Next, open the new configuration file for myblog.com and define the configurations for the myblog.com virtual site.

sudo vi /etc/nginx/sites-available/myblog.com

Configure the file

[....]
server {
listen 80 default_server;
#listen [::]:80 default_server ipv6only=on;
root /var/www/html/myblog.com/vhost;
index index.html index.htm;
server_name myblog.com;
}
[....]

This is the basic configuration just to confirm that the virtual host is up. For more detailed configuration of Nginx, do a search on this site for Nginx configuration.

Save the file.

Finally, run the commands below to enable the site by creating a symbolic link to the sites-enabled directory.

sudo ln -s /etc/nginx/sites-available/myblog.com /etc/nginx/sites-enabled/myblog.com

Run the commands below to remove the default enabled site to prevent duplicate entry for the default IP/Port

sudo rm /etc/nginx/sites-enabled/default

Restart Nginx and test the site

sudo service nginx restart

If you’re running this test locally, create a host entry on your local computer for myblog.com with IP address of the server.

Do this for as many virtual websites as you wish, just make sure to define the unit IP addresses.

How To Install phpMyAdmin in Ubuntu 14.04 / 12.04

How To Install phpMyAdmin in Ubuntu 14.04 / 12.04

phpMyAdmin is the best option for managing MySQL databases through web interface. Its very easy to use and provides almost all the option to work with your MySQL server. It also provides an easy way to configure mysql replication with few steps.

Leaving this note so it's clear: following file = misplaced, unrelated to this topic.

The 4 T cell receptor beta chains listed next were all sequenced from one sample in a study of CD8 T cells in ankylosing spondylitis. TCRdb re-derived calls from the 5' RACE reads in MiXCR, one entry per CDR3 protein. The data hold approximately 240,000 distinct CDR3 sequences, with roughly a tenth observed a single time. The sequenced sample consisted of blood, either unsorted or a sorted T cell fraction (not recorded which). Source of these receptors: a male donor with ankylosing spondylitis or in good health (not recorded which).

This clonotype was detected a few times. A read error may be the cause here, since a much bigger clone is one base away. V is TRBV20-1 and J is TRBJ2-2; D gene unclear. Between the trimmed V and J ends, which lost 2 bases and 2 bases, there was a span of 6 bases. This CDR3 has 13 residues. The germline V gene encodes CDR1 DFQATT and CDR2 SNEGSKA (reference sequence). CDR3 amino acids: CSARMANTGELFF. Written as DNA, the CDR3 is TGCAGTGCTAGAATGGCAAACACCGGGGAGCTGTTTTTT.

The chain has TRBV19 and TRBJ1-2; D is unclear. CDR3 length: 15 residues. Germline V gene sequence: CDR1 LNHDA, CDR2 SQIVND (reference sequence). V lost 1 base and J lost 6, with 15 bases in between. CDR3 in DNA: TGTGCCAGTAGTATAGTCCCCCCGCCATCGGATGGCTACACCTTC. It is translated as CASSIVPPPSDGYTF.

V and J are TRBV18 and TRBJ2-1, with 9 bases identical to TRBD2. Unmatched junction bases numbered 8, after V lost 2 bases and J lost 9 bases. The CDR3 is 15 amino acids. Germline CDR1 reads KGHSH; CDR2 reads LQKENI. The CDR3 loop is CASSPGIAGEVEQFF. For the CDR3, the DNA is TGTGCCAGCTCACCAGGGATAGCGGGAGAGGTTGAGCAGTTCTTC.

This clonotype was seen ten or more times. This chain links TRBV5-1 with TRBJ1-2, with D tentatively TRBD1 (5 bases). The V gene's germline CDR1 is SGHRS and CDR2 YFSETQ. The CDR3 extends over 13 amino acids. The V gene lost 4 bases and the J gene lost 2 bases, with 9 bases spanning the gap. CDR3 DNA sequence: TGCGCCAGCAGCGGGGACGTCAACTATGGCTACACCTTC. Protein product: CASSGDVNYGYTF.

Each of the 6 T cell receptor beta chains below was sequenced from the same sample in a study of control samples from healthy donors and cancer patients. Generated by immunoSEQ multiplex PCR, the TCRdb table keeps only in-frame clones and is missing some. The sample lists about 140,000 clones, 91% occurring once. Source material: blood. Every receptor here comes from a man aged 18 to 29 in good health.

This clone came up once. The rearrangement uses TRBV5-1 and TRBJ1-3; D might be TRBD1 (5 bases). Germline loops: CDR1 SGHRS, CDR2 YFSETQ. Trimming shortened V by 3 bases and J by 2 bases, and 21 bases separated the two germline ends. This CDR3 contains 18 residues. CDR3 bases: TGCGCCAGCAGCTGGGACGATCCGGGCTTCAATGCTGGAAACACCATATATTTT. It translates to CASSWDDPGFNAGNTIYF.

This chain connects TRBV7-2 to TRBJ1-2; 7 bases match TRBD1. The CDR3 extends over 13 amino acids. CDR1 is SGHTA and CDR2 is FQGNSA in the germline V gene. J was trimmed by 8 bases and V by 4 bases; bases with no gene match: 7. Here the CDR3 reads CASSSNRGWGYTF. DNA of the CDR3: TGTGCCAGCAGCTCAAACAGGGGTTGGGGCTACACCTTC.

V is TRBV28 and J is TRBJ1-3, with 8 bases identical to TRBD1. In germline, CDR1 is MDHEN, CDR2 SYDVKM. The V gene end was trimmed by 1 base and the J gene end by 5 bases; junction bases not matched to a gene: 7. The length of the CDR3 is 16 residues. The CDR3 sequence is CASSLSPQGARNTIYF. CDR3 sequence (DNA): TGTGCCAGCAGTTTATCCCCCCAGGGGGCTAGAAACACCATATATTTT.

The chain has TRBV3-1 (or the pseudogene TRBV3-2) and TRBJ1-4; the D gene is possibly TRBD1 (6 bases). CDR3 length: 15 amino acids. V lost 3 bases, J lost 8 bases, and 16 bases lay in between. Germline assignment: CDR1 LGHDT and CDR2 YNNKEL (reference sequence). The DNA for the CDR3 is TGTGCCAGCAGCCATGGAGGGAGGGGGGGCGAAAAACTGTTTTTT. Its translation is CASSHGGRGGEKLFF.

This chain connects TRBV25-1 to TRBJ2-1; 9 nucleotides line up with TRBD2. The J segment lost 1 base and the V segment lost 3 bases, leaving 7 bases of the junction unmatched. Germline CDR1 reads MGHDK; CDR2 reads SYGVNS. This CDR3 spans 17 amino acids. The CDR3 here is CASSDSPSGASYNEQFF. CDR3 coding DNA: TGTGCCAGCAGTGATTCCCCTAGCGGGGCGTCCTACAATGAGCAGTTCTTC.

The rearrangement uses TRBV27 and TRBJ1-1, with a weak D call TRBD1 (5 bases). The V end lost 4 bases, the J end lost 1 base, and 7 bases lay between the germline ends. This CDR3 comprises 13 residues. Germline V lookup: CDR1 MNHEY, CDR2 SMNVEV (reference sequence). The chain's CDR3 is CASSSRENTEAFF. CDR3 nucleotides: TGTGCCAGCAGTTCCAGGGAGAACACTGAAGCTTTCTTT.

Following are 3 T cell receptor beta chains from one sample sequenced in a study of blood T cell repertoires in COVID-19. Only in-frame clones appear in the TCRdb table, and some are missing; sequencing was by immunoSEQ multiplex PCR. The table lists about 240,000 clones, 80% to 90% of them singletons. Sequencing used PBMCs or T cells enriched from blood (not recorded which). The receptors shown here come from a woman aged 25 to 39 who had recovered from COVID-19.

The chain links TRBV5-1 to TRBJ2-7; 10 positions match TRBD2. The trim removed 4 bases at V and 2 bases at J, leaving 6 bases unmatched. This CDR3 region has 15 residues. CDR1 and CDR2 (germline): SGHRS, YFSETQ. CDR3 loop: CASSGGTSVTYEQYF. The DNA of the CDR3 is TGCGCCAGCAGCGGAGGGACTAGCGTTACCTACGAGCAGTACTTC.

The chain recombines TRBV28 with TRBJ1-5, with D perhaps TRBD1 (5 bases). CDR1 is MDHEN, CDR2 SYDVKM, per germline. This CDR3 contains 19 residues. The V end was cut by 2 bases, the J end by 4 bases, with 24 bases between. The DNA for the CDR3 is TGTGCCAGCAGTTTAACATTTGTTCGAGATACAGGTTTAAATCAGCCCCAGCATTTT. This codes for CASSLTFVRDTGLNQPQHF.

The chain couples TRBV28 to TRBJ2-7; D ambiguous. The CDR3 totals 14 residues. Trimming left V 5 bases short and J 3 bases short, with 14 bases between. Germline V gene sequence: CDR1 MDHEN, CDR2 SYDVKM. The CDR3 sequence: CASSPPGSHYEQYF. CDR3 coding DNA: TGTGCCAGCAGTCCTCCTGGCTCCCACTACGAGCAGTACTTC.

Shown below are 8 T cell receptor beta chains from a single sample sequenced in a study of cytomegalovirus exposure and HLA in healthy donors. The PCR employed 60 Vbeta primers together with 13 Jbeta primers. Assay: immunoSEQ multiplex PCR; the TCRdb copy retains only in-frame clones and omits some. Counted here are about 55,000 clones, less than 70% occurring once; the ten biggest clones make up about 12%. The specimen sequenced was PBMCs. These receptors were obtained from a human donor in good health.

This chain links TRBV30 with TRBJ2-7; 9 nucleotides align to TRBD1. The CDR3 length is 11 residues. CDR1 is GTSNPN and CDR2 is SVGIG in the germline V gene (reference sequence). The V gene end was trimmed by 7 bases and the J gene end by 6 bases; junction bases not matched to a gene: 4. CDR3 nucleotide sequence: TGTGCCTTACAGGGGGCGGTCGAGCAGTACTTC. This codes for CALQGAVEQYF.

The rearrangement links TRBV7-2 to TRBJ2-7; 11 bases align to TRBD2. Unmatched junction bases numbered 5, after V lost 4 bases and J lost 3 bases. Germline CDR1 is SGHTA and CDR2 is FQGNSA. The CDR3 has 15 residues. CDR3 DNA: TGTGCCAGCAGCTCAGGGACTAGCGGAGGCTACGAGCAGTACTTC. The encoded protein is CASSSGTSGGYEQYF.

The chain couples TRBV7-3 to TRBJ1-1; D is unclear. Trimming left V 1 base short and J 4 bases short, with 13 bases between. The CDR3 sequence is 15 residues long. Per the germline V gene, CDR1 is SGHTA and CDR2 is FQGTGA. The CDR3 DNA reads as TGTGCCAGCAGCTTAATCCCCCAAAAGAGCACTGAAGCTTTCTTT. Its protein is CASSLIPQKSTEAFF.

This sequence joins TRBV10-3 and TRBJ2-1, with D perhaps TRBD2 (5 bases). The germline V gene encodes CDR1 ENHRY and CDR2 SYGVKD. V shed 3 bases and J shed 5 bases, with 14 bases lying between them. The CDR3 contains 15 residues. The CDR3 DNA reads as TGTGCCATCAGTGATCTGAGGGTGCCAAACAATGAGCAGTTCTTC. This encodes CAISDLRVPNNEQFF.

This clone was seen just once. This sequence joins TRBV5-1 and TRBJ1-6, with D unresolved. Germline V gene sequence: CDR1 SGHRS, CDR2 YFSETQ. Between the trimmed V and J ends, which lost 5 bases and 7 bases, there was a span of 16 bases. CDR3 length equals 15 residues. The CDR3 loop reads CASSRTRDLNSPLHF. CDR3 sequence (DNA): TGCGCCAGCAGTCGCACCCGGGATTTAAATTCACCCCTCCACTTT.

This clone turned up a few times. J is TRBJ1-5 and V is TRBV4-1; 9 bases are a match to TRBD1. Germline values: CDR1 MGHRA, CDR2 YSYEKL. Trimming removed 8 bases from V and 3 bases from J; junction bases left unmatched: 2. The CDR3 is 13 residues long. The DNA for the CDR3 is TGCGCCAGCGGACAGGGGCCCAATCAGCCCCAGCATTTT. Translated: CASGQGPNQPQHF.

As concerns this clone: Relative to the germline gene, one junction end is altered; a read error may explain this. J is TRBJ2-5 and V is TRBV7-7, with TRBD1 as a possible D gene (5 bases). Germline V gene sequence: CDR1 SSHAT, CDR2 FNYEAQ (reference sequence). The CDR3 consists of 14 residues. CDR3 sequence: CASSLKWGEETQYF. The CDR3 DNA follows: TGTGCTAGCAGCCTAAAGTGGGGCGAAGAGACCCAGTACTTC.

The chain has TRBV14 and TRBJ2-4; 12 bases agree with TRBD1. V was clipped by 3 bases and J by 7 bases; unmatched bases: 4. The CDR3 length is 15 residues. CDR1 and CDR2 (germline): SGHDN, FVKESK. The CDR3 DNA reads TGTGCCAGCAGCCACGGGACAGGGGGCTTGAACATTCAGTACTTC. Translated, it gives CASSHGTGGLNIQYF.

Step 1: Install Apache2, PHP and MySQL

 

We assume you already have installed LAMP setup on your system. If you do not have installed, Use following command to install it. Below command will install Apache2, PHP5 and MySQL server in your ubuntu system.

$ sudo apt-get install apache2 php5 mysql-server

 

Step 2: Install phpMyAdmin

 

After installing LAMP stack, lets install phpMyAdmin using below given command in your Ubuntu system

$ sudo apt-get install phpMyAdmin

 

Step 3: Configure Apache2 for phpMyAdmin

 

After installation of phpMyAdmin it creates an configuration file for apache2. Edit apache2 main configuration file /etc/apache2/apache2.confand add following line at the end of file.

  Include /etc/phpmyadmin/apache2.conf

 

After updating above entry, restart apache2 service using following command

$ sudo service apache2 restart

 

Step 4: Access phpMyAdmin in Browser

 

You phpMyAdmin installation has been completed successfully. Open you favorite web browser and open below url to access phpMyAdmin

 http://test.selva070.me/phpmyadmin/

 

If you are accessing from remote system, change localhost to system ip address.

phpMyAdmin-Login-Screen